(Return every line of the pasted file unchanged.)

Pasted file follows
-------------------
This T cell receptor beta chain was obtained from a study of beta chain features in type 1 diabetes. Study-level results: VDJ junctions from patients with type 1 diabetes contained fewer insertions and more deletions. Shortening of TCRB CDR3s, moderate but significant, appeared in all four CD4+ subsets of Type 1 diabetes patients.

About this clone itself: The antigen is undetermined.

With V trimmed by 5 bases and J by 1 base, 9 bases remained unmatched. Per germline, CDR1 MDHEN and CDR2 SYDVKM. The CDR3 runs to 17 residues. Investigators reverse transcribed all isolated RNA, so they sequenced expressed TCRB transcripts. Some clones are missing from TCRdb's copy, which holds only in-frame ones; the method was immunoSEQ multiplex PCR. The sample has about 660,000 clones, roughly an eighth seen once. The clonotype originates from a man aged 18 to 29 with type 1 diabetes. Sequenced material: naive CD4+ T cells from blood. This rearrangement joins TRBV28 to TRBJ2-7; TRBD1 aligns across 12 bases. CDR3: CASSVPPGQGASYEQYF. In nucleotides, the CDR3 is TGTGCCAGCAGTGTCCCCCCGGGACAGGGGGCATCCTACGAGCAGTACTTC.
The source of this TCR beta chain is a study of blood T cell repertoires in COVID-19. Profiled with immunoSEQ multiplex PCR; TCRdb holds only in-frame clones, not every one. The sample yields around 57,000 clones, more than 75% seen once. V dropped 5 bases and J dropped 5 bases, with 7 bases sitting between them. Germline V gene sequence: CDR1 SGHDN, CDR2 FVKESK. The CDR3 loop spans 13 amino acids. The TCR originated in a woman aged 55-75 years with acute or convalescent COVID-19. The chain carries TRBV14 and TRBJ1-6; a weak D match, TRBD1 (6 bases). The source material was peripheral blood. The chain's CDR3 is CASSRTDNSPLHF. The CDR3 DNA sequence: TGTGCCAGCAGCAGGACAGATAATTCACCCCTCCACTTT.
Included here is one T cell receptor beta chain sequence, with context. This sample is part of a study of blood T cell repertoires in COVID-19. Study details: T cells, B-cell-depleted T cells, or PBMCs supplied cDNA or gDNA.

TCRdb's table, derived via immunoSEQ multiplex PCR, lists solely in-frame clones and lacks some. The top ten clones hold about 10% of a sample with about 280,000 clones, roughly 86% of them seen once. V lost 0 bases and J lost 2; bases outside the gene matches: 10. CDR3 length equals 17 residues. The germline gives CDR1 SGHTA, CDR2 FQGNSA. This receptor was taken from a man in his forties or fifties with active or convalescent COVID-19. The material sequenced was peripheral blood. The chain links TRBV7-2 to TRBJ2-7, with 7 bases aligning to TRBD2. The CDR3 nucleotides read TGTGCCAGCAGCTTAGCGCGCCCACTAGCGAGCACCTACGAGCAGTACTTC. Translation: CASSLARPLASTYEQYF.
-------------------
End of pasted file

This T cell receptor beta chain was obtained from a study of beta chain features in type 1 diabetes. Study-level results: VDJ junctions from patients with type 1 diabetes contained fewer insertions and more deletions. Shortening of TCRB CDR3s, moderate but significant, appeared in all four CD4+ subsets of Type 1 diabetes patients.

About this clone itself: The antigen is undetermined.

With V trimmed by 5 bases and J by 1 base, 9 bases remained unmatched. Per germline, CDR1 MDHEN and CDR2 SYDVKM. The CDR3 runs to 17 residues. Investigators reverse transcribed all isolated RNA, so they sequenced expressed TCRB transcripts. Some clones are missing from TCRdb's copy, which holds only in-frame ones; the method was immunoSEQ multiplex PCR. The sample has about 660,000 clones, roughly an eighth seen once. The clonotype originates from a man aged 18 to 29 with type 1 diabetes. Sequenced material: naive CD4+ T cells from blood. This rearrangement joins TRBV28 to TRBJ2-7; TRBD1 aligns across 12 bases. CDR3: CASSVPPGQGASYEQYF. In nucleotides, the CDR3 is TGTGCCAGCAGTGTCCCCCCGGGACAGGGGGCATCCTACGAGCAGTACTTC.
The source of this TCR beta chain is a study of blood T cell repertoires in COVID-19. Profiled with immunoSEQ multiplex PCR; TCRdb holds only in-frame clones, not every one. The sample yields around 57,000 clones, more than 75% seen once. V dropped 5 bases and J dropped 5 bases, with 7 bases sitting between them. Germline V gene sequence: CDR1 SGHDN, CDR2 FVKESK. The CDR3 loop spans 13 amino acids. The TCR originated in a woman aged 55-75 years with acute or convalescent COVID-19. The chain carries TRBV14 and TRBJ1-6; a weak D match, TRBD1 (6 bases). The source material was peripheral blood. The chain's CDR3 is CASSRTDNSPLHF. The CDR3 DNA sequence: TGTGCCAGCAGCAGGACAGATAATTCACCCCTCCACTTT.
Included here is one T cell receptor beta chain sequence, with context. This sample is part of a study of blood T cell repertoires in COVID-19. Study details: T cells, B-cell-depleted T cells, or PBMCs supplied cDNA or gDNA.

TCRdb's table, derived via immunoSEQ multiplex PCR, lists solely in-frame clones and lacks some. The top ten clones hold about 10% of a sample with about 280,000 clones, roughly 86% of them seen once. V lost 0 bases and J lost 2; bases outside the gene matches: 10. CDR3 length equals 17 residues. The germline gives CDR1 SGHTA, CDR2 FQGNSA. This receptor was taken from a man in his forties or fifties with active or convalescent COVID-19. The material sequenced was peripheral blood. The chain links TRBV7-2 to TRBJ2-7, with 7 bases aligning to TRBD2. The CDR3 nucleotides read TGTGCCAGCAGCTTAGCGCGCCCACTAGCGAGCACCTACGAGCAGTACTTC. Translation: CASSLARPLASTYEQYF.